Cuenca is the perfect destination to enjoy the local’s life, hang out with locals, taste the delicious tapas, and learn about its magnificent history. Its fascinating history places Cuenca on the list of favorite destinations in Spain.
For a real experience, stay in Posada San Jose where you will be sleeping in a historical building that was once a convent and offers stunning city views.
40. Bursa, Turkey: Hidden Gems in Europe
By Luda from AdventureswithLuda
💡Visit from Istanbul (2 hours)
Although Istanbul might be the most famous city in Turkey, its neighbor Bursa definitely deserves a spot on your itinerary.
Situated just 2 hours from Istanbul, Bursa is a hidden gem that’s full of beautiful parks and squares (its nickname is Yeşil Bursa or Green Bursa), ornate tombs of sultans, and historical gems.
Bursa was the first capital of the Ottoman Empire and has plenty of colorful and historical tombs and mosques that tell the story of the city. While exploring Bursa, don’t forget to grab the city’s most popular souvenir, silk, at the Koza Han, or a handmade trinket at the famous Yellow Bridge (Irgandı Köprüsü).
Other places of interest include the Imperial Gate, where you can walk up to Tophane Park and see a beautiful panoramic view of the city.
If you’re in Bursa on a Tuesday, definitely visit the cultural center to see a traditional whirling dervish show. Those who have an extra day can check out Cumalıkızık, a colorful village 30 minutes outside the city, where you can walk up the steep cobblestone streets while admiring the beautiful Ottoman-era buildings.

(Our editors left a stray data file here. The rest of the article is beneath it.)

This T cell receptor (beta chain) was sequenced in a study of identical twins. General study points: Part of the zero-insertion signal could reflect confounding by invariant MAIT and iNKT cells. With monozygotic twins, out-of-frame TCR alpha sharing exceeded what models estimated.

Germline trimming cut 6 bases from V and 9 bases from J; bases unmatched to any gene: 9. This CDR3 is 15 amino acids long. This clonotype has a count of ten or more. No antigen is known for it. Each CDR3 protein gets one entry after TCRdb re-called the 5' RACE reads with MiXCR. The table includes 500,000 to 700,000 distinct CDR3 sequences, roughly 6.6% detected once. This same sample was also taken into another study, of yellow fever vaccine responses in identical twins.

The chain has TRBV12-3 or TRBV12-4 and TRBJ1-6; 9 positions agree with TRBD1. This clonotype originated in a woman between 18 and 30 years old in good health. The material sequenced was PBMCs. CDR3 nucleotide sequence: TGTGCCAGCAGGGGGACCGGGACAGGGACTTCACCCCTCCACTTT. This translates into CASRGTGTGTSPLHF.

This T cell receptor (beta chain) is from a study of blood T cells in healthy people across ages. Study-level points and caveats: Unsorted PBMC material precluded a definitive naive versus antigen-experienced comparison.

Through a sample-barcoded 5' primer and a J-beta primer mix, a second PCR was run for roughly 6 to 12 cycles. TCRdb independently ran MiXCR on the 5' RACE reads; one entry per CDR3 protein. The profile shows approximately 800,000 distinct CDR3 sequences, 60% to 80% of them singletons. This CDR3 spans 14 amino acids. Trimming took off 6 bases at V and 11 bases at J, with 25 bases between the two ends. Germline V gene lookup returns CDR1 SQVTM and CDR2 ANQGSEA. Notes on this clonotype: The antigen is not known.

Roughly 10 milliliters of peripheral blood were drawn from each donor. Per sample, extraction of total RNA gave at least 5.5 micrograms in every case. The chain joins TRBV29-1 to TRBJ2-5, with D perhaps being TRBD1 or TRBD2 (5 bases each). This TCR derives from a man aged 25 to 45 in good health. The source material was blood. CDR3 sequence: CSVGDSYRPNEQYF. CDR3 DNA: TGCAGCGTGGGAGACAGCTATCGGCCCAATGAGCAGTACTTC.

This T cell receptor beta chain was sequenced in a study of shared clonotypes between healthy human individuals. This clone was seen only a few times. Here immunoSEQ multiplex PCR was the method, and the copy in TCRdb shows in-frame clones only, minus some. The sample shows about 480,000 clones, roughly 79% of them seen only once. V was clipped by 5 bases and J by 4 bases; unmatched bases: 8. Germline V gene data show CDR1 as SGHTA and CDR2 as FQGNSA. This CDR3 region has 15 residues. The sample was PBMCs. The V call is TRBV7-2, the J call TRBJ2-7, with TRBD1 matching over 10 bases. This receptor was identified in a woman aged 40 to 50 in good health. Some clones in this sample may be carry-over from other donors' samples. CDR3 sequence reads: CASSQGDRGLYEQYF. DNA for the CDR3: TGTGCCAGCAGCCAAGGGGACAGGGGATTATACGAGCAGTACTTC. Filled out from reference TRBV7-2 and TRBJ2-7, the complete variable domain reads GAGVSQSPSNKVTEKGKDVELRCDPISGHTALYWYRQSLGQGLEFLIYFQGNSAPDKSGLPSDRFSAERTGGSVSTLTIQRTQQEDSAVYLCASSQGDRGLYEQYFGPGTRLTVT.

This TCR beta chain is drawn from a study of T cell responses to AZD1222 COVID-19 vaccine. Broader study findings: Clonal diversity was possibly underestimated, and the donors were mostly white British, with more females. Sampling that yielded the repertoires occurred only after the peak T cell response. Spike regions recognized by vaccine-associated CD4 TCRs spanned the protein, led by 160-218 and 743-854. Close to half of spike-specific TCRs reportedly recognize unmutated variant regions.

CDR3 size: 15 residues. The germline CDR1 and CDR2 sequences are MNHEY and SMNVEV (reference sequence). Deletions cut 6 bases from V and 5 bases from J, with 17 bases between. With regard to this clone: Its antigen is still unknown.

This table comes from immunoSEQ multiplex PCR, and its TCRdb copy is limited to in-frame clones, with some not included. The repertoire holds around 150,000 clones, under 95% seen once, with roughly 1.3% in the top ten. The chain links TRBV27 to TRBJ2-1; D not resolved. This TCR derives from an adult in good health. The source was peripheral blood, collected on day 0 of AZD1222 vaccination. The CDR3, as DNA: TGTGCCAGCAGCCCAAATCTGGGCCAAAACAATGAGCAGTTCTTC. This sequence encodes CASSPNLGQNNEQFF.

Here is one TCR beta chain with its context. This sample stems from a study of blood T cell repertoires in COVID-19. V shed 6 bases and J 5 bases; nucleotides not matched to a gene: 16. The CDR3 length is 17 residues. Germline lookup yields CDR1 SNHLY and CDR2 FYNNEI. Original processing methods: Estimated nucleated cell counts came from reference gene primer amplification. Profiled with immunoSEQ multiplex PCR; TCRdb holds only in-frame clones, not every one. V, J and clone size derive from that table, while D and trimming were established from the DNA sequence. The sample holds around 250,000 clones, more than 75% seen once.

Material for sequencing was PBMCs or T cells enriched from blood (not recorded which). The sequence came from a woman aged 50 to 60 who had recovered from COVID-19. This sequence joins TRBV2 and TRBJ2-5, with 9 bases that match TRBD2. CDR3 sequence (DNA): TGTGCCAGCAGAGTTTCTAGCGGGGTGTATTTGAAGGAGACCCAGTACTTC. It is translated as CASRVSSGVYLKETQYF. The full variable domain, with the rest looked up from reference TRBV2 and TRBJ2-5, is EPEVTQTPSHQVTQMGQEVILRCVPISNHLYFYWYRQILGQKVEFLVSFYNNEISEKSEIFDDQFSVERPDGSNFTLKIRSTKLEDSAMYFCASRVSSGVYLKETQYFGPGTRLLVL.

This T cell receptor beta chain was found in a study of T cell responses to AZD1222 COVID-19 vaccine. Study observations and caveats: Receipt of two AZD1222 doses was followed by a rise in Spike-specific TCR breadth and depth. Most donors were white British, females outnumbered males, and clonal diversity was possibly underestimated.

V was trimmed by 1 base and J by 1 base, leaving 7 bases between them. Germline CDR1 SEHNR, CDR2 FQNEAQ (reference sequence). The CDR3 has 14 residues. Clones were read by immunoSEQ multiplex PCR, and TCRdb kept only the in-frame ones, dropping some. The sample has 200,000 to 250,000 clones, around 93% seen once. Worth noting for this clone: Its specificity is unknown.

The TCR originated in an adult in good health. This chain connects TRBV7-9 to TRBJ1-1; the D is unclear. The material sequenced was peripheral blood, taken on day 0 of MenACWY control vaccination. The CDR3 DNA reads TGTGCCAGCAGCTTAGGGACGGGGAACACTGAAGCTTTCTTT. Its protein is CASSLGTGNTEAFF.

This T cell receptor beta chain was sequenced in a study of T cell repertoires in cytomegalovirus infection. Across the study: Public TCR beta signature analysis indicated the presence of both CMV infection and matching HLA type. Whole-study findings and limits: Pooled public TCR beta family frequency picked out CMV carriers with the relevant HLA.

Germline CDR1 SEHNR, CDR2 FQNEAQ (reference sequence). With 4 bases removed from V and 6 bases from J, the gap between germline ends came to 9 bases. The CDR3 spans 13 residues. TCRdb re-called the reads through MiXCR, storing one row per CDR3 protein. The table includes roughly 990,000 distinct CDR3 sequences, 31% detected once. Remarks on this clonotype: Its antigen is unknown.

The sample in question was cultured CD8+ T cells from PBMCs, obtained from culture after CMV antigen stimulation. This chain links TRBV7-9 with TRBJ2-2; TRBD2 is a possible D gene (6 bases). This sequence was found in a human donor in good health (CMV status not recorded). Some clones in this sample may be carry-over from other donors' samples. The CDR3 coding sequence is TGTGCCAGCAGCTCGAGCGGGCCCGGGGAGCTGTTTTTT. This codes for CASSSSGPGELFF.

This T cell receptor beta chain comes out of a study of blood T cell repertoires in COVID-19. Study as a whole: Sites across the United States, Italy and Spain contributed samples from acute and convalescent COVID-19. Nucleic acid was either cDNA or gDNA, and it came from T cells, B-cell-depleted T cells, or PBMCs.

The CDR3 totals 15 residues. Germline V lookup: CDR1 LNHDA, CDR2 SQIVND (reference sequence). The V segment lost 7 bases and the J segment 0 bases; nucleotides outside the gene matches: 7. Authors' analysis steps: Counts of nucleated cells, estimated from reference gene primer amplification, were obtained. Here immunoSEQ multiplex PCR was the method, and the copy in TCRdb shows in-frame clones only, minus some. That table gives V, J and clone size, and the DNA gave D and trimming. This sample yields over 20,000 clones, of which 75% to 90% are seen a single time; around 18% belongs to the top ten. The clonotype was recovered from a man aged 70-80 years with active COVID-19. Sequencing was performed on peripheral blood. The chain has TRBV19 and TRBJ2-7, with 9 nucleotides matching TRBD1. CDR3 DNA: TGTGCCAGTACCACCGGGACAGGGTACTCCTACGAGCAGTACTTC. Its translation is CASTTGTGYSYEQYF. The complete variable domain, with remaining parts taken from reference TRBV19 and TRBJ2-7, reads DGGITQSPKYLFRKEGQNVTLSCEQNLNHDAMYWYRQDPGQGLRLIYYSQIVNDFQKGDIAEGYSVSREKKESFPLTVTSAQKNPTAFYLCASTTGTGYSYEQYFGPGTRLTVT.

Before leaving Bursa, don’t miss the chance to try the city’s claim to fame: the İskender Kebap. Created in the 1800s, the İskender Kebap is made of thin pieces of grilled meat topped over pita bread and generously smothered with butter, yogurt, and tomato sauce. Wash it down with some Şıra (grape juice) and you’re almost a local!
For a truly unique place to stay in Bursa, the Kitapevi Hotel is highly recommended. It originally served as a bookshop (the name Kitap Evi translates to Book House) but was lovingly restored into a hotel. There are only 12 rooms — a true boutique experience! — that is decorated in a chic vintage style and with views of the bazaar and parks.
Final thoughts on best hidden gems in Europe
Phew! We hope this list of 37 European hidden gems have encouraged you to explore more of the off the beaten path and learn more about lesser known places filled with history, culture and culinary delights!
Where are you heading to next?